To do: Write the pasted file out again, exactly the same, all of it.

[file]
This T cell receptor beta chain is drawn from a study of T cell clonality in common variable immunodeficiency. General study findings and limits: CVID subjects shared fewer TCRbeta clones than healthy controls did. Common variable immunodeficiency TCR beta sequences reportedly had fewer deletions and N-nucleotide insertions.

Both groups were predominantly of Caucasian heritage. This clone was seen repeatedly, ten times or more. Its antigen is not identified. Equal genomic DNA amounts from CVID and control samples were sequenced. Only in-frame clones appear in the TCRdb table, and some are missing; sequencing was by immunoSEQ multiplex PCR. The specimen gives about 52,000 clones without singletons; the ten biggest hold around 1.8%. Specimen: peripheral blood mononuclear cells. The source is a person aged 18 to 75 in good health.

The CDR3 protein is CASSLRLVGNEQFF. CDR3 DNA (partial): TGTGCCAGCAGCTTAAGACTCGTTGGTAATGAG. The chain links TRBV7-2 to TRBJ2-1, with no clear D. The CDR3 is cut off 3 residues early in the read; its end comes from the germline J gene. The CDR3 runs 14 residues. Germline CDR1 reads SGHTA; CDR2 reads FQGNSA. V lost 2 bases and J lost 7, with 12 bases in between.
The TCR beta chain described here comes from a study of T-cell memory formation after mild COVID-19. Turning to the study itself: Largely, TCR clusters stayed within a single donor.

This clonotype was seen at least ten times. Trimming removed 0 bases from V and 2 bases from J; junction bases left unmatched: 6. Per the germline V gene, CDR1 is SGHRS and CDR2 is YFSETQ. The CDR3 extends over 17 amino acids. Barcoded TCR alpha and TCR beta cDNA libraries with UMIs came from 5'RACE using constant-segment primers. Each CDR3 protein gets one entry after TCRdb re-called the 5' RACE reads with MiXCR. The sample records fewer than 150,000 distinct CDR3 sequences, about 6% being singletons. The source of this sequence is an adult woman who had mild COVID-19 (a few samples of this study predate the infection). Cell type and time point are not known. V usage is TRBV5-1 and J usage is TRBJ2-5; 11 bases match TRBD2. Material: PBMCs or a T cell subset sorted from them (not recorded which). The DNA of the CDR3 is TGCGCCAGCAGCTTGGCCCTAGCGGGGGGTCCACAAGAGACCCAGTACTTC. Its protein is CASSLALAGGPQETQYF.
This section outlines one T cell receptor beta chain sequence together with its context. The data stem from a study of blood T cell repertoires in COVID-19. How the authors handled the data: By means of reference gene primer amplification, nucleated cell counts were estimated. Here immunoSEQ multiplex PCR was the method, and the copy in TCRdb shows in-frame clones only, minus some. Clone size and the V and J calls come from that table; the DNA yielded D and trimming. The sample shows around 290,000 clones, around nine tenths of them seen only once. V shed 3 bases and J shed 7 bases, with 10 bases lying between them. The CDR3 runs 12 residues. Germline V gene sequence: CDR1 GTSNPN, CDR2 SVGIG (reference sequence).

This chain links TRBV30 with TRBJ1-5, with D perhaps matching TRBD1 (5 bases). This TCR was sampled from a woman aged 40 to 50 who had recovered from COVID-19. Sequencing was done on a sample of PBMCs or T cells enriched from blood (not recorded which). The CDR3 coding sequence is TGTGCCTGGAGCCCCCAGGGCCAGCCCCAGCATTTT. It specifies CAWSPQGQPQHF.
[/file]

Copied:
This T cell receptor beta chain is drawn from a study of T cell clonality in common variable immunodeficiency. General study findings and limits: CVID subjects shared fewer TCRbeta clones than healthy controls did. Common variable immunodeficiency TCR beta sequences reportedly had fewer deletions and N-nucleotide insertions.

Both groups were predominantly of Caucasian heritage. This clone was seen repeatedly, ten times or more. Its antigen is not identified. Equal genomic DNA amounts from CVID and control samples were sequenced. Only in-frame clones appear in the TCRdb table, and some are missing; sequencing was by immunoSEQ multiplex PCR. The specimen gives about 52,000 clones without singletons; the ten biggest hold around 1.8%. Specimen: peripheral blood mononuclear cells. The source is a person aged 18 to 75 in good health.

The CDR3 protein is CASSLRLVGNEQFF. CDR3 DNA (partial): TGTGCCAGCAGCTTAAGACTCGTTGGTAATGAG. The chain links TRBV7-2 to TRBJ2-1, with no clear D. The CDR3 is cut off 3 residues early in the read; its end comes from the germline J gene. The CDR3 runs 14 residues. Germline CDR1 reads SGHTA; CDR2 reads FQGNSA. V lost 2 bases and J lost 7, with 12 bases in between.
The TCR beta chain described here comes from a study of T-cell memory formation after mild COVID-19. Turning to the study itself: Largely, TCR clusters stayed within a single donor.

This clonotype was seen at least ten times. Trimming removed 0 bases from V and 2 bases from J; junction bases left unmatched: 6. Per the germline V gene, CDR1 is SGHRS and CDR2 is YFSETQ. The CDR3 extends over 17 amino acids. Barcoded TCR alpha and TCR beta cDNA libraries with UMIs came from 5'RACE using constant-segment primers. Each CDR3 protein gets one entry after TCRdb re-called the 5' RACE reads with MiXCR. The sample records fewer than 150,000 distinct CDR3 sequences, about 6% being singletons. The source of this sequence is an adult woman who had mild COVID-19 (a few samples of this study predate the infection). Cell type and time point are not known. V usage is TRBV5-1 and J usage is TRBJ2-5; 11 bases match TRBD2. Material: PBMCs or a T cell subset sorted from them (not recorded which). The DNA of the CDR3 is TGCGCCAGCAGCTTGGCCCTAGCGGGGGGTCCACAAGAGACCCAGTACTTC. Its protein is CASSLALAGGPQETQYF.
This section outlines one T cell receptor beta chain sequence together with its context. The data stem from a study of blood T cell repertoires in COVID-19. How the authors handled the data: By means of reference gene primer amplification, nucleated cell counts were estimated. Here immunoSEQ multiplex PCR was the method, and the copy in TCRdb shows in-frame clones only, minus some. Clone size and the V and J calls come from that table; the DNA yielded D and trimming. The sample shows around 290,000 clones, around nine tenths of them seen only once. V shed 3 bases and J shed 7 bases, with 10 bases lying between them. The CDR3 runs 12 residues. Germline V gene sequence: CDR1 GTSNPN, CDR2 SVGIG (reference sequence).

This chain links TRBV30 with TRBJ1-5, with D perhaps matching TRBD1 (5 bases). This TCR was sampled from a woman aged 40 to 50 who had recovered from COVID-19. Sequencing was done on a sample of PBMCs or T cells enriched from blood (not recorded which). The CDR3 coding sequence is TGTGCCTGGAGCCCCCAGGGCCAGCCCCAGCATTTT. It specifies CAWSPQGQPQHF.